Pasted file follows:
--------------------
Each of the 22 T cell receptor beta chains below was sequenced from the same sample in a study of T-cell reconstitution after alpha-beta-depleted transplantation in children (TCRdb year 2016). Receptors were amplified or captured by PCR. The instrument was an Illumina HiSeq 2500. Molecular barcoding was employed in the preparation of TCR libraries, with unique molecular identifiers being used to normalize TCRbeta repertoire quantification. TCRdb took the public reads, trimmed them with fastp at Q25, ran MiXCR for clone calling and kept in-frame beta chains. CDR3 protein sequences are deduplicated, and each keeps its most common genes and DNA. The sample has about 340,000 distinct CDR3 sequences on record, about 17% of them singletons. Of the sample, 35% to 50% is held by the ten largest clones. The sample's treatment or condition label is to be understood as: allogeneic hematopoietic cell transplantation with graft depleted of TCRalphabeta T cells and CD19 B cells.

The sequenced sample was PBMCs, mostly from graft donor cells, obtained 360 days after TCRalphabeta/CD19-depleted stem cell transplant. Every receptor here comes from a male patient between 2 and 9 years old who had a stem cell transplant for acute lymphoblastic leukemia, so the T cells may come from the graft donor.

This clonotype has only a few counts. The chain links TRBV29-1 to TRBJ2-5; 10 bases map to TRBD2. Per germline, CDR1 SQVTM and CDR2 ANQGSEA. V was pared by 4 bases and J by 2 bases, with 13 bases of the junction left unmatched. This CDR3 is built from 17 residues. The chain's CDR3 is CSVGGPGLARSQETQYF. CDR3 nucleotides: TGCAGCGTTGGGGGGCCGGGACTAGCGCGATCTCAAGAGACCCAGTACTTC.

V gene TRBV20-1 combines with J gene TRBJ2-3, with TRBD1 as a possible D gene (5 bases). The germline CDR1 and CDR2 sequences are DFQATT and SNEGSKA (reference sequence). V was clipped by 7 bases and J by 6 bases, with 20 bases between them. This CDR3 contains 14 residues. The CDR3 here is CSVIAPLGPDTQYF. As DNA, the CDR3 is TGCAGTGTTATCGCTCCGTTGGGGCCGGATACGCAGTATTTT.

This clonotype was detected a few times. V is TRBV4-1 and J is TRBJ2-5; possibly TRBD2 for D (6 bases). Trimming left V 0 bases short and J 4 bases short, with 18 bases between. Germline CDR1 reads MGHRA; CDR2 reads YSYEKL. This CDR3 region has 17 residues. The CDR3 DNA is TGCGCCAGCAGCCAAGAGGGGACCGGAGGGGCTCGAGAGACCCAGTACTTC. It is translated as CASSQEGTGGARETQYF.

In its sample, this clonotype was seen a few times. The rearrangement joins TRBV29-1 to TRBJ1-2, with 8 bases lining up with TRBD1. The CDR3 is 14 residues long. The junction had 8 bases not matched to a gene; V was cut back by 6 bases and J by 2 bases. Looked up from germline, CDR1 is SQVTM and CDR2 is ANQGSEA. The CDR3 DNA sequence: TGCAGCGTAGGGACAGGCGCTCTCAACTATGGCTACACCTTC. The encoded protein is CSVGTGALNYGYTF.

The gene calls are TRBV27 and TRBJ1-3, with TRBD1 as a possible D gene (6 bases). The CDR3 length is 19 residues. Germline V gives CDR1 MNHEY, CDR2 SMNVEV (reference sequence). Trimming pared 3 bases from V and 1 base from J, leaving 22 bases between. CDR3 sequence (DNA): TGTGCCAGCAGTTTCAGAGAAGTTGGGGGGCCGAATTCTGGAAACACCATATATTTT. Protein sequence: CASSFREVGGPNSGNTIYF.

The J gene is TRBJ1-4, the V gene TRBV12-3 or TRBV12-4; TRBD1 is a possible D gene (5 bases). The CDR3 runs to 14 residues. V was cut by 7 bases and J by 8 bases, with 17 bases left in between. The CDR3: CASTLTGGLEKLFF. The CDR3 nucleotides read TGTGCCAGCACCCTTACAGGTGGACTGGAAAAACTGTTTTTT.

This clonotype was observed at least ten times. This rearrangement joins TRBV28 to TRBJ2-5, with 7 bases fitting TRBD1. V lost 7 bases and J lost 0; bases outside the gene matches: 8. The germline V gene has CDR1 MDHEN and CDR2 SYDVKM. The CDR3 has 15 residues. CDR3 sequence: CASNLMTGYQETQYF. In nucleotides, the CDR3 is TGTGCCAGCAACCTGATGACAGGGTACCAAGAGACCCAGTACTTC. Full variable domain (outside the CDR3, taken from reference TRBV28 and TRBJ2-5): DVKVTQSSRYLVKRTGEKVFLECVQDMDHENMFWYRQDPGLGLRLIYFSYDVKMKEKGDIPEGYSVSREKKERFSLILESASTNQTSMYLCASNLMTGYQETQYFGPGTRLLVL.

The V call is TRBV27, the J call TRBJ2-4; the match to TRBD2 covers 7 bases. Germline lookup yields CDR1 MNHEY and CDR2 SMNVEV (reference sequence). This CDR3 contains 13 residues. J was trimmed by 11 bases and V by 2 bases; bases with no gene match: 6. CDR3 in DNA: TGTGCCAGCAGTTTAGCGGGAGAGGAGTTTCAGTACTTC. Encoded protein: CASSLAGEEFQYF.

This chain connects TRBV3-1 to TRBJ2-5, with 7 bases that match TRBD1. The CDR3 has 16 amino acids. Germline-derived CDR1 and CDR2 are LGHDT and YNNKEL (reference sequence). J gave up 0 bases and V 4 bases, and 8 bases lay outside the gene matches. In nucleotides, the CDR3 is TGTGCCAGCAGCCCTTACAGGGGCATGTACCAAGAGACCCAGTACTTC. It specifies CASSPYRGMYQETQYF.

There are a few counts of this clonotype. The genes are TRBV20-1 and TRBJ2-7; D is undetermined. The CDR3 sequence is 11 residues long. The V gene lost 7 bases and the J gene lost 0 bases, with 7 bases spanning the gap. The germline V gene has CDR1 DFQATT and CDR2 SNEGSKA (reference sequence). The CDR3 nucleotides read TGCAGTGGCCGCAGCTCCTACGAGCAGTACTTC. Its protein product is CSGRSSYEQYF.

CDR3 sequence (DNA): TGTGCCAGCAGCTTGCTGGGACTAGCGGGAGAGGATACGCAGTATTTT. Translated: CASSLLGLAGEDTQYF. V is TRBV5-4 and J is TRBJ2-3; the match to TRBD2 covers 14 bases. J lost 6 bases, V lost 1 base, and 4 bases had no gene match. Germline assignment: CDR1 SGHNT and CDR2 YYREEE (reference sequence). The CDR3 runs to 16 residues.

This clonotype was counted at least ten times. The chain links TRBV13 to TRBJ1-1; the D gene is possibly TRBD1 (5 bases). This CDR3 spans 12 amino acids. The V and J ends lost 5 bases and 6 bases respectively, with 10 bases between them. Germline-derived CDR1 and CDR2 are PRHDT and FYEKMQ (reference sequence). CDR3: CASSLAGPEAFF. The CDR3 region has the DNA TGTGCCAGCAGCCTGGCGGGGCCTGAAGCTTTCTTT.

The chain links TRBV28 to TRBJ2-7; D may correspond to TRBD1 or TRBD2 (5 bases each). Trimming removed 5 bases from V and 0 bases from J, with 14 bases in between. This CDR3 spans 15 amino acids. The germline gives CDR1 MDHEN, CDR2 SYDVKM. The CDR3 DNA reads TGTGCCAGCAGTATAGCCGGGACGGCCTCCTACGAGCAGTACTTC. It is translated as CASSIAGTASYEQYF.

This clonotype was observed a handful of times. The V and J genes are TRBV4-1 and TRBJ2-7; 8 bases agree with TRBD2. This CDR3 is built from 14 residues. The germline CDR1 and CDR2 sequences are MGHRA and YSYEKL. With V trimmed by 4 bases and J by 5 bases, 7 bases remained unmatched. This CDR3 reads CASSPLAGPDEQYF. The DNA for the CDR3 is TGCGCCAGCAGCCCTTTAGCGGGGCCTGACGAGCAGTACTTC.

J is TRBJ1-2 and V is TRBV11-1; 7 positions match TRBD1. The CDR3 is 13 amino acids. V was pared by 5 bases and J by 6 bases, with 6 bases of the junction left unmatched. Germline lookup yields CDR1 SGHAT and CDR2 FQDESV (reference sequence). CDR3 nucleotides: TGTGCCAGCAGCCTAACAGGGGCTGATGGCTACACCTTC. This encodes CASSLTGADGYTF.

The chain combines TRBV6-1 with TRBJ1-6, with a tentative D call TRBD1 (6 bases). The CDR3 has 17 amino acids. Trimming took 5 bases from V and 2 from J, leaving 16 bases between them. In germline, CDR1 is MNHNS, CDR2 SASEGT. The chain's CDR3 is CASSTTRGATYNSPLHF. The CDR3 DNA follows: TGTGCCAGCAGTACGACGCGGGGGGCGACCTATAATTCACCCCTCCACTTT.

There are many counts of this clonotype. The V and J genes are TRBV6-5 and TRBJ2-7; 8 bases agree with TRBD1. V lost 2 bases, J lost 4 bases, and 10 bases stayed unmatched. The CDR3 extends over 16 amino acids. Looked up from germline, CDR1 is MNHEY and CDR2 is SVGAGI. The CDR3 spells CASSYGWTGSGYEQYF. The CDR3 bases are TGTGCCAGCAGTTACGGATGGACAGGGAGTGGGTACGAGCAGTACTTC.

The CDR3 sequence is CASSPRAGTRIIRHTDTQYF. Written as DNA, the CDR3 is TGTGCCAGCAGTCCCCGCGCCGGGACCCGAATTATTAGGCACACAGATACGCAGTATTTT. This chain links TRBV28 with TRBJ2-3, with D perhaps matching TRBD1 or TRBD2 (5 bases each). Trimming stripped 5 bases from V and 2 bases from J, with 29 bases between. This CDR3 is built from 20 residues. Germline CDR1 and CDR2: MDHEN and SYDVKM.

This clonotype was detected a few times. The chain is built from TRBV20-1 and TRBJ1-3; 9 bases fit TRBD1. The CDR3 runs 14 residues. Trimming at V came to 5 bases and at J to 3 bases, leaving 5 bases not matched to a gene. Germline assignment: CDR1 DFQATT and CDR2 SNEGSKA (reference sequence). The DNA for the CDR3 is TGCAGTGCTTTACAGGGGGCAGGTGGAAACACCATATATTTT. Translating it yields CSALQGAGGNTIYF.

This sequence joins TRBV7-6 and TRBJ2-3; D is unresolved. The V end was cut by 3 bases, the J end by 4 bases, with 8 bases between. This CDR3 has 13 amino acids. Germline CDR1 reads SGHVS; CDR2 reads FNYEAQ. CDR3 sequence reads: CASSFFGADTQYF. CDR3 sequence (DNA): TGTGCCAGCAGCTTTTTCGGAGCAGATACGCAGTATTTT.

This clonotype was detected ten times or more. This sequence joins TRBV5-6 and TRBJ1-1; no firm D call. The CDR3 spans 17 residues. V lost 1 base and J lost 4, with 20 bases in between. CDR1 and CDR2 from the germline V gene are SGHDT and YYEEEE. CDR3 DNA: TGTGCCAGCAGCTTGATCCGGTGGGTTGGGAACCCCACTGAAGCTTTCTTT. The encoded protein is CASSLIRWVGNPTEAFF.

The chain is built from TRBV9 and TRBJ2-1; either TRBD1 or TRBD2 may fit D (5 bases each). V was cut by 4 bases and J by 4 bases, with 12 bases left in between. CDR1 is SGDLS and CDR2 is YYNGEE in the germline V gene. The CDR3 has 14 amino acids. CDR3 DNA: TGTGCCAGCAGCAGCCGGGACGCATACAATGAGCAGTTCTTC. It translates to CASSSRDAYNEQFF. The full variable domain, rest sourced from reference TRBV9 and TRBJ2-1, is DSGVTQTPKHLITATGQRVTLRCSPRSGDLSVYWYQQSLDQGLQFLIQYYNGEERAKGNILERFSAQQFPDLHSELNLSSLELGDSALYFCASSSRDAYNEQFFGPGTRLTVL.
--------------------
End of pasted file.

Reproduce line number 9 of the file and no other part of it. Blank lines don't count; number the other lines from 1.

This clonotype was observed at least ten times. This rearrangement joins TRBV28 to TRBJ2-5, with 7 bases fitting TRBD1. V lost 7 bases and J lost 0; bases outside the gene matches: 8. The germline V gene has CDR1 MDHEN and CDR2 SYDVKM. The CDR3 has 15 residues. CDR3 sequence: CASNLMTGYQETQYF. In nucleotides, the CDR3 is TGTGCCAGCAACCTGATGACAGGGTACCAAGAGACCCAGTACTTC. Full variable domain (outside the CDR3, taken from reference TRBV28 and TRBJ2-5): DVKVTQSSRYLVKRTGEKVFLECVQDMDHENMFWYRQDPGLGLRLIYFSYDVKMKEKGDIPEGYSVSREKKERFSLILESASTNQTSMYLCASNLMTGYQETQYFGPGTRLLVL.